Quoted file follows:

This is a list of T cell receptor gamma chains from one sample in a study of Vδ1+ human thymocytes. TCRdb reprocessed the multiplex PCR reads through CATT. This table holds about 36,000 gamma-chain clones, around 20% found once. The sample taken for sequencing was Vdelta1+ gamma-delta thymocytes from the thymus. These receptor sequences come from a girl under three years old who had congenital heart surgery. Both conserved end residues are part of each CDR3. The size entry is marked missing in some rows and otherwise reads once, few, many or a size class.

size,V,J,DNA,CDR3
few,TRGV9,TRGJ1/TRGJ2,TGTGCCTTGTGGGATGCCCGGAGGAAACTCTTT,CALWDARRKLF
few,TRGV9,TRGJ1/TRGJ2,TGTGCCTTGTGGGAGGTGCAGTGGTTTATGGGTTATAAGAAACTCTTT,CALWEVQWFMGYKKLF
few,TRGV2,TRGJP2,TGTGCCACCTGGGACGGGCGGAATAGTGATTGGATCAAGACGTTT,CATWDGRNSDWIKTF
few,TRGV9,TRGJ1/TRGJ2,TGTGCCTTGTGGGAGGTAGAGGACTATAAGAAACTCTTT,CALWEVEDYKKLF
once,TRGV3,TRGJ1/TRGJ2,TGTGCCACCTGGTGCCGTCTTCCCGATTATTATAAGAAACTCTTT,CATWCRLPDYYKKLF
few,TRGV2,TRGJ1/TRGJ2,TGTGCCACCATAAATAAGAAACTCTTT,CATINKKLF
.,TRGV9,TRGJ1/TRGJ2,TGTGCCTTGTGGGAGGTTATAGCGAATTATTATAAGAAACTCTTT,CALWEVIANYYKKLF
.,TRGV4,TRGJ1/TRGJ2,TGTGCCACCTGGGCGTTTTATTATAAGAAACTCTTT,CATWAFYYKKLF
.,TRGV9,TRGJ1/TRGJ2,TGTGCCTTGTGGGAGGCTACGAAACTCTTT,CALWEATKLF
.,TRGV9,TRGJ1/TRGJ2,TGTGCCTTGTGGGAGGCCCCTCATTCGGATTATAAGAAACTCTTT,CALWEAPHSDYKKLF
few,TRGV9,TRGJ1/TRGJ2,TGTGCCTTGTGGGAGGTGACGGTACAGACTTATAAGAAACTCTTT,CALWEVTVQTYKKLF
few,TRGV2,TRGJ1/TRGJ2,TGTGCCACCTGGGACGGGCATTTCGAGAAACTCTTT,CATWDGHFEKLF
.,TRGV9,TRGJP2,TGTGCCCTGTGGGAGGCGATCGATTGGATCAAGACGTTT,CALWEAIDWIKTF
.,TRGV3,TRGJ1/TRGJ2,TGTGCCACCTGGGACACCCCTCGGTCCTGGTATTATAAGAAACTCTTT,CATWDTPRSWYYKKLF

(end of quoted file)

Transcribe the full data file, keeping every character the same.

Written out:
This is a list of T cell receptor gamma chains from one sample in a study of Vδ1+ human thymocytes. TCRdb reprocessed the multiplex PCR reads through CATT. This table holds about 36,000 gamma-chain clones, around 20% found once. The sample taken for sequencing was Vdelta1+ gamma-delta thymocytes from the thymus. These receptor sequences come from a girl under three years old who had congenital heart surgery. Both conserved end residues are part of each CDR3. The size entry is marked missing in some rows and otherwise reads once, few, many or a size class.

size,V,J,DNA,CDR3
few,TRGV9,TRGJ1/TRGJ2,TGTGCCTTGTGGGATGCCCGGAGGAAACTCTTT,CALWDARRKLF
few,TRGV9,TRGJ1/TRGJ2,TGTGCCTTGTGGGAGGTGCAGTGGTTTATGGGTTATAAGAAACTCTTT,CALWEVQWFMGYKKLF
few,TRGV2,TRGJP2,TGTGCCACCTGGGACGGGCGGAATAGTGATTGGATCAAGACGTTT,CATWDGRNSDWIKTF
few,TRGV9,TRGJ1/TRGJ2,TGTGCCTTGTGGGAGGTAGAGGACTATAAGAAACTCTTT,CALWEVEDYKKLF
once,TRGV3,TRGJ1/TRGJ2,TGTGCCACCTGGTGCCGTCTTCCCGATTATTATAAGAAACTCTTT,CATWCRLPDYYKKLF
few,TRGV2,TRGJ1/TRGJ2,TGTGCCACCATAAATAAGAAACTCTTT,CATINKKLF
.,TRGV9,TRGJ1/TRGJ2,TGTGCCTTGTGGGAGGTTATAGCGAATTATTATAAGAAACTCTTT,CALWEVIANYYKKLF
.,TRGV4,TRGJ1/TRGJ2,TGTGCCACCTGGGCGTTTTATTATAAGAAACTCTTT,CATWAFYYKKLF
.,TRGV9,TRGJ1/TRGJ2,TGTGCCTTGTGGGAGGCTACGAAACTCTTT,CALWEATKLF
.,TRGV9,TRGJ1/TRGJ2,TGTGCCTTGTGGGAGGCCCCTCATTCGGATTATAAGAAACTCTTT,CALWEAPHSDYKKLF
few,TRGV9,TRGJ1/TRGJ2,TGTGCCTTGTGGGAGGTGACGGTACAGACTTATAAGAAACTCTTT,CALWEVTVQTYKKLF
few,TRGV2,TRGJ1/TRGJ2,TGTGCCACCTGGGACGGGCATTTCGAGAAACTCTTT,CATWDGHFEKLF
.,TRGV9,TRGJP2,TGTGCCCTGTGGGAGGCGATCGATTGGATCAAGACGTTT,CALWEAIDWIKTF
.,TRGV3,TRGJ1/TRGJ2,TGTGCCACCTGGGACACCCCTCGGTCCTGGTATTATAAGAAACTCTTT,CATWDTPRSWYYKKLF